3.2.7 The Financial System

(This is a current page, from the Patterns of Power Edition 3 book contents.  An archived copy of this page is held at https://www.patternsofpower.org/edition03/327.htm)

Money is the medium of exchange between the elements of the economy.  The money within the financial system is a necessary resource for all forms of wealth creation.

The financial system, for the purpose of this analysis, includes banking, government finance, insurance and other financial services.  It processes the payment transactions between individuals and organisations, receives money from savers and investors, and lends it to borrowers – who may be individuals, companies or governments.

Banks use money that belongs to savers and investors, in order to lend it to other people.  They assume that not everybody will want to withdraw their savings simultaneously (though this sometimes happens if there is a loss of confidence, as happened in 2007 – described in a BBC article: The collapse of Northern Rock: Ten years on).  A bank has to hold some funds in reserve but almost all modern banks hold reserves which are only a fraction of their total liabilities; Murray Rothbard criticised this practice in an article: Fractional-reserve banking.

The money managed in the financial system can be used in various ways:

  1. Savers perceive the financial system as holding their money until they need it. They are delaying the moment of their own consumer spend, but by doing so they enable the financial system to make the funds available for other purposes.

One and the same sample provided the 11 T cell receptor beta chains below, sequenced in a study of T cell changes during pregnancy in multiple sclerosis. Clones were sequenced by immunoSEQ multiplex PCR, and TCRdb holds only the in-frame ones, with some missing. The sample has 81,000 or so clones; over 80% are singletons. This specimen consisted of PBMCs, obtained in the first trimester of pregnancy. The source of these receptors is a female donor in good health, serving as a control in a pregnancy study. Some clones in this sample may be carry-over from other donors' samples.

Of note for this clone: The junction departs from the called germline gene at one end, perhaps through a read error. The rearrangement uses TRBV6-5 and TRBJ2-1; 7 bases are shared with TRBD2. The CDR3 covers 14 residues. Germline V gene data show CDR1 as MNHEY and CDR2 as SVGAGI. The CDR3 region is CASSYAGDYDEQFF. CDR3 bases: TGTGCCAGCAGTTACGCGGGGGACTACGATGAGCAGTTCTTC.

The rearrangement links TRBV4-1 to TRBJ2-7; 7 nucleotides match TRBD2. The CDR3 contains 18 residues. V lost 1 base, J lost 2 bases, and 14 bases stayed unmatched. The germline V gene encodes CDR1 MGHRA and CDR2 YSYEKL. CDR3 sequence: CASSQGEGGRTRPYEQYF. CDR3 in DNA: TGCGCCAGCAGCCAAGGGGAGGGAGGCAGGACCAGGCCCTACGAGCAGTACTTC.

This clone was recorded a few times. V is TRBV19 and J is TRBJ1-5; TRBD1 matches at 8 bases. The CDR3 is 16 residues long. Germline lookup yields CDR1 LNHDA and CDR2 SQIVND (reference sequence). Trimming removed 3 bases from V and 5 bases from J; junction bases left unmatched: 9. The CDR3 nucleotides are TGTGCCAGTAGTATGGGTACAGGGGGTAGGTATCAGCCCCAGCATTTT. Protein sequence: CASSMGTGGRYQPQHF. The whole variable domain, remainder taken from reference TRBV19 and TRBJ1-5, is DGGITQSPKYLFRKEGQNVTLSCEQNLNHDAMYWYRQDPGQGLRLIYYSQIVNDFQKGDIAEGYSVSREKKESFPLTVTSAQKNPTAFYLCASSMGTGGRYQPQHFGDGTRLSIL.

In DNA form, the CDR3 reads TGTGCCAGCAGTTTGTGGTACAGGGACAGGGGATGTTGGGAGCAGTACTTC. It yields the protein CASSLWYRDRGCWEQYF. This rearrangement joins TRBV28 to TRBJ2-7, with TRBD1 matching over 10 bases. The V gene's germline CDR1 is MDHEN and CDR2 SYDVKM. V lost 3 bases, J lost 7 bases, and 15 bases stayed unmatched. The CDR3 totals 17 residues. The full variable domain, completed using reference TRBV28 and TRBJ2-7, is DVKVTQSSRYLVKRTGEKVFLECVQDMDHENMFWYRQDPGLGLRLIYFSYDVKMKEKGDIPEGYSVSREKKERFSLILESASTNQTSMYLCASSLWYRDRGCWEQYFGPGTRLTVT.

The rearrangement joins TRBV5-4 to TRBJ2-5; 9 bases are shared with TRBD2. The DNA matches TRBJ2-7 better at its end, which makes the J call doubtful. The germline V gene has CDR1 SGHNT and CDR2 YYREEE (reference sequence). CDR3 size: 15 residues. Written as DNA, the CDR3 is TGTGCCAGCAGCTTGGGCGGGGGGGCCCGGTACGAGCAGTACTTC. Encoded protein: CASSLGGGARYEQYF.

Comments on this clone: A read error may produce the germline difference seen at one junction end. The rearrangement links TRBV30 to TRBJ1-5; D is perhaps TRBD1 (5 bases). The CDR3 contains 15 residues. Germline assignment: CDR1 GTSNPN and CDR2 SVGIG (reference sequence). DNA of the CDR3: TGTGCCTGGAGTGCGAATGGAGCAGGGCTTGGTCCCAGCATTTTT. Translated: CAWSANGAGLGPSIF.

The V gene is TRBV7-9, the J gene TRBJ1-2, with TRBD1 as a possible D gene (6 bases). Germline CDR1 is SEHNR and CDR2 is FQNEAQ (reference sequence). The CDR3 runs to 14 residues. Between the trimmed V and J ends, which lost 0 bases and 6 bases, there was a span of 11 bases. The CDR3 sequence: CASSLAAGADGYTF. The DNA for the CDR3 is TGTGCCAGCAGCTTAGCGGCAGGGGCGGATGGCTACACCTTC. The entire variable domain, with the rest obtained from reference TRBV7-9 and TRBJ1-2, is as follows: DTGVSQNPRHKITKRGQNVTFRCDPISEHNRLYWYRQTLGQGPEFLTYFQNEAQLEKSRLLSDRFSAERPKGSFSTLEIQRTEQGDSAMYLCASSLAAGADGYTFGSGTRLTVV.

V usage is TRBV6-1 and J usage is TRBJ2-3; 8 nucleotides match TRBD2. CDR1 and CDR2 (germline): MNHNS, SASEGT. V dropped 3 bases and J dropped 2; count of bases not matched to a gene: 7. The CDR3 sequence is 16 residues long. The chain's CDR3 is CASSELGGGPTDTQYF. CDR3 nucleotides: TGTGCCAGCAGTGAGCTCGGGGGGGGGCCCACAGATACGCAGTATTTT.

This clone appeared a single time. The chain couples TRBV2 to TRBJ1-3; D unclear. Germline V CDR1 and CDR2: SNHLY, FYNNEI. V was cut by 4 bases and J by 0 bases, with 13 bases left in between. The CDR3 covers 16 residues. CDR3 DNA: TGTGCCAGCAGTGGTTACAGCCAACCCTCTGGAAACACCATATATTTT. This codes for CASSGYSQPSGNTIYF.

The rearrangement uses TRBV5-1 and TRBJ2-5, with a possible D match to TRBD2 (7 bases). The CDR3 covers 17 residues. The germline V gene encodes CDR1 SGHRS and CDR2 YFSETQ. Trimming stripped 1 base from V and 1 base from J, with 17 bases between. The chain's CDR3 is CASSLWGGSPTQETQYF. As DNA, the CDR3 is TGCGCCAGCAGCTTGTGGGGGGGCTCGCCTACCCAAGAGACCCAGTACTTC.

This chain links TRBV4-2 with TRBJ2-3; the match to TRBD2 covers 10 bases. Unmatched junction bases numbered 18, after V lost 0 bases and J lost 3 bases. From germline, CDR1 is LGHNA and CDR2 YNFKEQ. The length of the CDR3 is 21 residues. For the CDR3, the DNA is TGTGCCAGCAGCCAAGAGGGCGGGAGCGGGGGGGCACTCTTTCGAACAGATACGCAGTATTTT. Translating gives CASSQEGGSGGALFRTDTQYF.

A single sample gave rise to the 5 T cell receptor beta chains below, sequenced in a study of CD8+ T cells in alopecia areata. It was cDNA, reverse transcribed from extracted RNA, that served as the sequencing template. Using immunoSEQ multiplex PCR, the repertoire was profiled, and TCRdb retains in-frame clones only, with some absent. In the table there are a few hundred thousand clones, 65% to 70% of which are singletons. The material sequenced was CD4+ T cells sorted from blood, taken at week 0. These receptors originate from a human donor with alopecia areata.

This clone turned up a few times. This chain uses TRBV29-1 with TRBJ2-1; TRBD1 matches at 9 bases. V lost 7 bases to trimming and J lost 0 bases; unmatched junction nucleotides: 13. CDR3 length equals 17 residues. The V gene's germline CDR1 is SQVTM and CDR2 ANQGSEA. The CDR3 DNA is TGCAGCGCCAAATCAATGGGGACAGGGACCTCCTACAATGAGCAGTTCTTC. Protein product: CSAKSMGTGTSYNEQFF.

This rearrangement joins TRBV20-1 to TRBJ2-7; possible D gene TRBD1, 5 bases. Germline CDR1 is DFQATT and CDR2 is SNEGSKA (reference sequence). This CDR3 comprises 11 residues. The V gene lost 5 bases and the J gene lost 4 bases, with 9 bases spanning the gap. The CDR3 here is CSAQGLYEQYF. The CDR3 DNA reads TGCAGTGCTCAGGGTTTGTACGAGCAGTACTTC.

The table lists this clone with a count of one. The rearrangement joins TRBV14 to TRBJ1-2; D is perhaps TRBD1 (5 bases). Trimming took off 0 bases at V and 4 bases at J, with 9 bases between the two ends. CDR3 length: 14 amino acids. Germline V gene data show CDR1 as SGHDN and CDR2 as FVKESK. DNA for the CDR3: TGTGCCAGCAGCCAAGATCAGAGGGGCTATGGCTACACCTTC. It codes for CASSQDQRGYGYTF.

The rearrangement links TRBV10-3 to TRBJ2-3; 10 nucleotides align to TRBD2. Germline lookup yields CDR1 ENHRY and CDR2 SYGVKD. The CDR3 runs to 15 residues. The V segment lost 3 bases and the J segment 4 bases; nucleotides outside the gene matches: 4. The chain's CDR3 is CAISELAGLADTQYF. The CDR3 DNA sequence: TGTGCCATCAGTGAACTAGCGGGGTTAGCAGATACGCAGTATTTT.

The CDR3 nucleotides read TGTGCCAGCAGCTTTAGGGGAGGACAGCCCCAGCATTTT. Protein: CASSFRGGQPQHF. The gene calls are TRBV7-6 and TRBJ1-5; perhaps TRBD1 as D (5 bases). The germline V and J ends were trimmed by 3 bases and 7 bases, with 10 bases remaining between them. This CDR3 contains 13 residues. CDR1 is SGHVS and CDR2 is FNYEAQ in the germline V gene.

2. Consumers and governments borrow so that they can make purchases sooner – or just so that they can keep going during a difficult period.
  3. Businesses need finance to start up, to grow, and to compensate for the time delay between costs incurred and income received.
  4. People and businesses pay to insure themselves against risk, so a corresponding pool of finance must be available to meet claims.
  5. The financial system holds a contingency against the risk of borrowers who default.
  6. It needs reserves to even out the time delays between its receipts and its payments.
  7. As described later (3.3.4), some financial organisations speculate with the money they manage to make additional profits on the financial markets.

The first six aspects of the financial system could be described as constituting its baseline role: to provide liquidity, which benefits society by supporting the creation of wealth and maintaining stability.  The financial organisations create wealth for themselves in these roles by charging for the services that they provide.

The speculative aspect is more contentious.  It is a form of wealth creation for the employees and shareholders in the financial sector, with other people’s wealth as an input.  The employees used their financial knowledge to speculate, and those involved made a lot of money but, as was vividly illustrated in the financial crisis of 2007-8, speculation can also destroy value and cause those financial institutions to fail.  In an article in Prospect Magazine, Making banks boring again, John Kay observed that: “The modern financial services industry is a casino attached to a utility”.

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